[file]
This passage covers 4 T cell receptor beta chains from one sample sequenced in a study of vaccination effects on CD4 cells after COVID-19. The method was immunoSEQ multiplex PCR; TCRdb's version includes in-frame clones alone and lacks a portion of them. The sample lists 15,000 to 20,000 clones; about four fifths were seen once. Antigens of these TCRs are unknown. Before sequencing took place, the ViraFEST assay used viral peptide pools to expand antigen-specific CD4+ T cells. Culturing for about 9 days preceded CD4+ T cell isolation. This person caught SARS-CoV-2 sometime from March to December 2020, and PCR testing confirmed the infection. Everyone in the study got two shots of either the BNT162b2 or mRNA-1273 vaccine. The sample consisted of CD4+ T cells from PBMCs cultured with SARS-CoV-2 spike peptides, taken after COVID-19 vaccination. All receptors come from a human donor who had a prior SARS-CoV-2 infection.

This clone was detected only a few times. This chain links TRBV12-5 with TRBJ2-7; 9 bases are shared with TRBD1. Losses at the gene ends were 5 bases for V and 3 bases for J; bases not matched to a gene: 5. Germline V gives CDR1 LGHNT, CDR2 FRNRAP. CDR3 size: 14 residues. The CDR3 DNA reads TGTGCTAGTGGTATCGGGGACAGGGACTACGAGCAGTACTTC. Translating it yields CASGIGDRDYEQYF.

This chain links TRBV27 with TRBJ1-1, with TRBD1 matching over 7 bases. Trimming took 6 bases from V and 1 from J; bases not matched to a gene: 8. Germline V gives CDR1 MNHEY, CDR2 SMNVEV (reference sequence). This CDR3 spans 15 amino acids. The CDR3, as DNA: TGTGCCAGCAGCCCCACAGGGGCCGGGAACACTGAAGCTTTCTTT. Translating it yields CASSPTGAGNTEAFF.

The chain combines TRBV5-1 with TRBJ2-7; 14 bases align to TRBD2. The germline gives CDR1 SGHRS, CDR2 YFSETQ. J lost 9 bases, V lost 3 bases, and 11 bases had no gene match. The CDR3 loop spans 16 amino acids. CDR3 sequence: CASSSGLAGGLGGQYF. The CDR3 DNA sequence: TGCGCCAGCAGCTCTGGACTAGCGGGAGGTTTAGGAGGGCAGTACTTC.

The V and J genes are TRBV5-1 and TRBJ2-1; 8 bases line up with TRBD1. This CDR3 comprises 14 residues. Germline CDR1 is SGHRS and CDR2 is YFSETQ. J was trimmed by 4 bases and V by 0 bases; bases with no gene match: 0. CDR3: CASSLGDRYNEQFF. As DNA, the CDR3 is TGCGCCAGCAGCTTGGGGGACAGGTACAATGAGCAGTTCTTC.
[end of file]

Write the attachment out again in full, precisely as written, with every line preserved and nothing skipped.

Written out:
This passage covers 4 T cell receptor beta chains from one sample sequenced in a study of vaccination effects on CD4 cells after COVID-19. The method was immunoSEQ multiplex PCR; TCRdb's version includes in-frame clones alone and lacks a portion of them. The sample lists 15,000 to 20,000 clones; about four fifths were seen once. Antigens of these TCRs are unknown. Before sequencing took place, the ViraFEST assay used viral peptide pools to expand antigen-specific CD4+ T cells. Culturing for about 9 days preceded CD4+ T cell isolation. This person caught SARS-CoV-2 sometime from March to December 2020, and PCR testing confirmed the infection. Everyone in the study got two shots of either the BNT162b2 or mRNA-1273 vaccine. The sample consisted of CD4+ T cells from PBMCs cultured with SARS-CoV-2 spike peptides, taken after COVID-19 vaccination. All receptors come from a human donor who had a prior SARS-CoV-2 infection.

This clone was detected only a few times. This chain links TRBV12-5 with TRBJ2-7; 9 bases are shared with TRBD1. Losses at the gene ends were 5 bases for V and 3 bases for J; bases not matched to a gene: 5. Germline V gives CDR1 LGHNT, CDR2 FRNRAP. CDR3 size: 14 residues. The CDR3 DNA reads TGTGCTAGTGGTATCGGGGACAGGGACTACGAGCAGTACTTC. Translating it yields CASGIGDRDYEQYF.

This chain links TRBV27 with TRBJ1-1, with TRBD1 matching over 7 bases. Trimming took 6 bases from V and 1 from J; bases not matched to a gene: 8. Germline V gives CDR1 MNHEY, CDR2 SMNVEV (reference sequence). This CDR3 spans 15 amino acids. The CDR3, as DNA: TGTGCCAGCAGCCCCACAGGGGCCGGGAACACTGAAGCTTTCTTT. Translating it yields CASSPTGAGNTEAFF.

The chain combines TRBV5-1 with TRBJ2-7; 14 bases align to TRBD2. The germline gives CDR1 SGHRS, CDR2 YFSETQ. J lost 9 bases, V lost 3 bases, and 11 bases had no gene match. The CDR3 loop spans 16 amino acids. CDR3 sequence: CASSSGLAGGLGGQYF. The CDR3 DNA sequence: TGCGCCAGCAGCTCTGGACTAGCGGGAGGTTTAGGAGGGCAGTACTTC.

The V and J genes are TRBV5-1 and TRBJ2-1; 8 bases line up with TRBD1. This CDR3 comprises 14 residues. Germline CDR1 is SGHRS and CDR2 is YFSETQ. J was trimmed by 4 bases and V by 0 bases; bases with no gene match: 0. CDR3: CASSLGDRYNEQFF. As DNA, the CDR3 is TGCGCCAGCAGCTTGGGGGACAGGTACAATGAGCAGTTCTTC.